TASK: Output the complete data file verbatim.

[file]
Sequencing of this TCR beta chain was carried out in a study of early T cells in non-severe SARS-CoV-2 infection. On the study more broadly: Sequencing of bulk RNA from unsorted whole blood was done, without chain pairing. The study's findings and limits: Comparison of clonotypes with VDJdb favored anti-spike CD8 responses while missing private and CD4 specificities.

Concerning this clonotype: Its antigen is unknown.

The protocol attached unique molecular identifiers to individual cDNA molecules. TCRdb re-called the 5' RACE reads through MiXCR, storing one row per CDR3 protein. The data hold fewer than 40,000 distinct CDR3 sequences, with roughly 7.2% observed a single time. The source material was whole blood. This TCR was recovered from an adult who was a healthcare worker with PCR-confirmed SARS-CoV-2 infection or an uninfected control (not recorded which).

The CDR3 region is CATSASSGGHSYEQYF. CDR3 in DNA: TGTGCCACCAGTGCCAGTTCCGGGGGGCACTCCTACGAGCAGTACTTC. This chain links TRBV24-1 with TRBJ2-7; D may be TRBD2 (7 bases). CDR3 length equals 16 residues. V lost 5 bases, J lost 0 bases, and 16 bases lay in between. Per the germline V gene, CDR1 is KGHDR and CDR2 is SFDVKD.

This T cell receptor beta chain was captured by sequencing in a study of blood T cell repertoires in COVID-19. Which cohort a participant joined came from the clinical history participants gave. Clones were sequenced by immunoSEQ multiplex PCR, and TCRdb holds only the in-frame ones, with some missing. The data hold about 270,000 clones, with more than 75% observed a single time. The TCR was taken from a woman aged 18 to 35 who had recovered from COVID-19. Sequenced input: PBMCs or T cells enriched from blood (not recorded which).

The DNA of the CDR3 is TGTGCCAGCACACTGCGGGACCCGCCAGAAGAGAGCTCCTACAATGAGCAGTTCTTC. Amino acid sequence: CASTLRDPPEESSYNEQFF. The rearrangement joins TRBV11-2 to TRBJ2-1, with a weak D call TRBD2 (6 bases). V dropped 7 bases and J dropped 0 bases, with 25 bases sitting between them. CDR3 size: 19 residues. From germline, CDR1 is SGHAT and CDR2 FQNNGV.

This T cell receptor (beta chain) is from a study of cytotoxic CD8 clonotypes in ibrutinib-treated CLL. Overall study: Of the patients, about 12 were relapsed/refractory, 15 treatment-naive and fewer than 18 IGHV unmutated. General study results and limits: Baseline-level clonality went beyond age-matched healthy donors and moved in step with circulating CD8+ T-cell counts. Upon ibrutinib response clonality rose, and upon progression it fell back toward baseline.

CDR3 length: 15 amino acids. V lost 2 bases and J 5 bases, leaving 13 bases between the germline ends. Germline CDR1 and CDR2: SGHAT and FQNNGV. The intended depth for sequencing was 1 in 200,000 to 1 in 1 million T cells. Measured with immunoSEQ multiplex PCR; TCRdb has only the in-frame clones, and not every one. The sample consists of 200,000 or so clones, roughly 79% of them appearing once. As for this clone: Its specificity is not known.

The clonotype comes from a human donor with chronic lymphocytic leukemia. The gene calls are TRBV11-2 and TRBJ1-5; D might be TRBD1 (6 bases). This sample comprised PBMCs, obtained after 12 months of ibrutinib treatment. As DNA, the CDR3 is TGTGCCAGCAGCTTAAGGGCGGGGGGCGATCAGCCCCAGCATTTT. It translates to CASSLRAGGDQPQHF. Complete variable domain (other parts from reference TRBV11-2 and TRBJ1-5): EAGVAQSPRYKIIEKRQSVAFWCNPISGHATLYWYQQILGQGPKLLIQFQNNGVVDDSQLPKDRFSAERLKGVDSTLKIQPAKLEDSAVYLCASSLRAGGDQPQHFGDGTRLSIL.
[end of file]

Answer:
Sequencing of this TCR beta chain was carried out in a study of early T cells in non-severe SARS-CoV-2 infection. On the study more broadly: Sequencing of bulk RNA from unsorted whole blood was done, without chain pairing. The study's findings and limits: Comparison of clonotypes with VDJdb favored anti-spike CD8 responses while missing private and CD4 specificities.

Concerning this clonotype: Its antigen is unknown.

The protocol attached unique molecular identifiers to individual cDNA molecules. TCRdb re-called the 5' RACE reads through MiXCR, storing one row per CDR3 protein. The data hold fewer than 40,000 distinct CDR3 sequences, with roughly 7.2% observed a single time. The source material was whole blood. This TCR was recovered from an adult who was a healthcare worker with PCR-confirmed SARS-CoV-2 infection or an uninfected control (not recorded which).

The CDR3 region is CATSASSGGHSYEQYF. CDR3 in DNA: TGTGCCACCAGTGCCAGTTCCGGGGGGCACTCCTACGAGCAGTACTTC. This chain links TRBV24-1 with TRBJ2-7; D may be TRBD2 (7 bases). CDR3 length equals 16 residues. V lost 5 bases, J lost 0 bases, and 16 bases lay in between. Per the germline V gene, CDR1 is KGHDR and CDR2 is SFDVKD.

This T cell receptor beta chain was captured by sequencing in a study of blood T cell repertoires in COVID-19. Which cohort a participant joined came from the clinical history participants gave. Clones were sequenced by immunoSEQ multiplex PCR, and TCRdb holds only the in-frame ones, with some missing. The data hold about 270,000 clones, with more than 75% observed a single time. The TCR was taken from a woman aged 18 to 35 who had recovered from COVID-19. Sequenced input: PBMCs or T cells enriched from blood (not recorded which).

The DNA of the CDR3 is TGTGCCAGCACACTGCGGGACCCGCCAGAAGAGAGCTCCTACAATGAGCAGTTCTTC. Amino acid sequence: CASTLRDPPEESSYNEQFF. The rearrangement joins TRBV11-2 to TRBJ2-1, with a weak D call TRBD2 (6 bases). V dropped 7 bases and J dropped 0 bases, with 25 bases sitting between them. CDR3 size: 19 residues. From germline, CDR1 is SGHAT and CDR2 FQNNGV.

This T cell receptor (beta chain) is from a study of cytotoxic CD8 clonotypes in ibrutinib-treated CLL. Overall study: Of the patients, about 12 were relapsed/refractory, 15 treatment-naive and fewer than 18 IGHV unmutated. General study results and limits: Baseline-level clonality went beyond age-matched healthy donors and moved in step with circulating CD8+ T-cell counts. Upon ibrutinib response clonality rose, and upon progression it fell back toward baseline.

CDR3 length: 15 amino acids. V lost 2 bases and J 5 bases, leaving 13 bases between the germline ends. Germline CDR1 and CDR2: SGHAT and FQNNGV. The intended depth for sequencing was 1 in 200,000 to 1 in 1 million T cells. Measured with immunoSEQ multiplex PCR; TCRdb has only the in-frame clones, and not every one. The sample consists of 200,000 or so clones, roughly 79% of them appearing once. As for this clone: Its specificity is not known.

The clonotype comes from a human donor with chronic lymphocytic leukemia. The gene calls are TRBV11-2 and TRBJ1-5; D might be TRBD1 (6 bases). This sample comprised PBMCs, obtained after 12 months of ibrutinib treatment. As DNA, the CDR3 is TGTGCCAGCAGCTTAAGGGCGGGGGGCGATCAGCCCCAGCATTTT. It translates to CASSLRAGGDQPQHF. Complete variable domain (other parts from reference TRBV11-2 and TRBJ1-5): EAGVAQSPRYKIIEKRQSVAFWCNPISGHATLYWYQQILGQGPKLLIQFQNNGVVDDSQLPKDRFSAERLKGVDSTLKIQPAKLEDSAVYLCASSLRAGGDQPQHFGDGTRLSIL.